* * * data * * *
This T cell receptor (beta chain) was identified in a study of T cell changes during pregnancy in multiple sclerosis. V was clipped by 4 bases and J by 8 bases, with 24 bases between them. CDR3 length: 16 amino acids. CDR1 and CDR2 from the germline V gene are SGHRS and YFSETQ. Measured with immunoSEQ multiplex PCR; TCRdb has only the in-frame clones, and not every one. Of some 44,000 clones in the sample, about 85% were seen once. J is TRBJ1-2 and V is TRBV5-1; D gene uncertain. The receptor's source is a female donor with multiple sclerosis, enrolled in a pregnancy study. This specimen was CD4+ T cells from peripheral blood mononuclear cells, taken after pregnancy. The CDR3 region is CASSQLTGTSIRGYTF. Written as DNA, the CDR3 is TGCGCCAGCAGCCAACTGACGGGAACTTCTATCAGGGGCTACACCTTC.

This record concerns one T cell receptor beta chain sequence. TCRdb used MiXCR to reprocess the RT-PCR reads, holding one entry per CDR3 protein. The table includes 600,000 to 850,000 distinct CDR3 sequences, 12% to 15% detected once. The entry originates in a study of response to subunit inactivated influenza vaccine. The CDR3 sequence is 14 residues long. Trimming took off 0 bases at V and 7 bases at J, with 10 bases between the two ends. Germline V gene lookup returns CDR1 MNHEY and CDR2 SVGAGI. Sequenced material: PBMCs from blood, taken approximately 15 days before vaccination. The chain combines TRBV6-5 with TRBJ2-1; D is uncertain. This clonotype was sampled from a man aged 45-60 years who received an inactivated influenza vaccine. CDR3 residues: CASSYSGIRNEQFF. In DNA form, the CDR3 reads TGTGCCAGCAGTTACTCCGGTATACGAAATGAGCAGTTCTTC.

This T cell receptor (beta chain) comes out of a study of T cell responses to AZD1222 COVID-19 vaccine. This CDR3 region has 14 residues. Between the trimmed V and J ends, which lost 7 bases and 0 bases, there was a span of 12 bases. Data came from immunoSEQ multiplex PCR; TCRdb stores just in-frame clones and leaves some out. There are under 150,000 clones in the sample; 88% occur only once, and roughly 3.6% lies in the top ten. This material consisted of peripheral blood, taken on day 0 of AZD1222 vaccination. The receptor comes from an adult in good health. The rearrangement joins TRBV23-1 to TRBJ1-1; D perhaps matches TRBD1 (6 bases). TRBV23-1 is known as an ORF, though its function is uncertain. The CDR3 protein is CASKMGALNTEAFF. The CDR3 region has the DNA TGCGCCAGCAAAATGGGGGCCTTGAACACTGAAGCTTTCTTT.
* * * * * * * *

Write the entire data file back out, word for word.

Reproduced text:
This T cell receptor (beta chain) was identified in a study of T cell changes during pregnancy in multiple sclerosis. V was clipped by 4 bases and J by 8 bases, with 24 bases between them. CDR3 length: 16 amino acids. CDR1 and CDR2 from the germline V gene are SGHRS and YFSETQ. Measured with immunoSEQ multiplex PCR; TCRdb has only the in-frame clones, and not every one. Of some 44,000 clones in the sample, about 85% were seen once. J is TRBJ1-2 and V is TRBV5-1; D gene uncertain. The receptor's source is a female donor with multiple sclerosis, enrolled in a pregnancy study. This specimen was CD4+ T cells from peripheral blood mononuclear cells, taken after pregnancy. The CDR3 region is CASSQLTGTSIRGYTF. Written as DNA, the CDR3 is TGCGCCAGCAGCCAACTGACGGGAACTTCTATCAGGGGCTACACCTTC.

This record concerns one T cell receptor beta chain sequence. TCRdb used MiXCR to reprocess the RT-PCR reads, holding one entry per CDR3 protein. The table includes 600,000 to 850,000 distinct CDR3 sequences, 12% to 15% detected once. The entry originates in a study of response to subunit inactivated influenza vaccine. The CDR3 sequence is 14 residues long. Trimming took off 0 bases at V and 7 bases at J, with 10 bases between the two ends. Germline V gene lookup returns CDR1 MNHEY and CDR2 SVGAGI. Sequenced material: PBMCs from blood, taken approximately 15 days before vaccination. The chain combines TRBV6-5 with TRBJ2-1; D is uncertain. This clonotype was sampled from a man aged 45-60 years who received an inactivated influenza vaccine. CDR3 residues: CASSYSGIRNEQFF. In DNA form, the CDR3 reads TGTGCCAGCAGTTACTCCGGTATACGAAATGAGCAGTTCTTC.

This T cell receptor (beta chain) comes out of a study of T cell responses to AZD1222 COVID-19 vaccine. This CDR3 region has 14 residues. Between the trimmed V and J ends, which lost 7 bases and 0 bases, there was a span of 12 bases. Data came from immunoSEQ multiplex PCR; TCRdb stores just in-frame clones and leaves some out. There are under 150,000 clones in the sample; 88% occur only once, and roughly 3.6% lies in the top ten. This material consisted of peripheral blood, taken on day 0 of AZD1222 vaccination. The receptor comes from an adult in good health. The rearrangement joins TRBV23-1 to TRBJ1-1; D perhaps matches TRBD1 (6 bases). TRBV23-1 is known as an ORF, though its function is uncertain. The CDR3 protein is CASKMGALNTEAFF. The CDR3 region has the DNA TGCGCCAGCAAAATGGGGGCCTTGAACACTGAAGCTTTCTTT.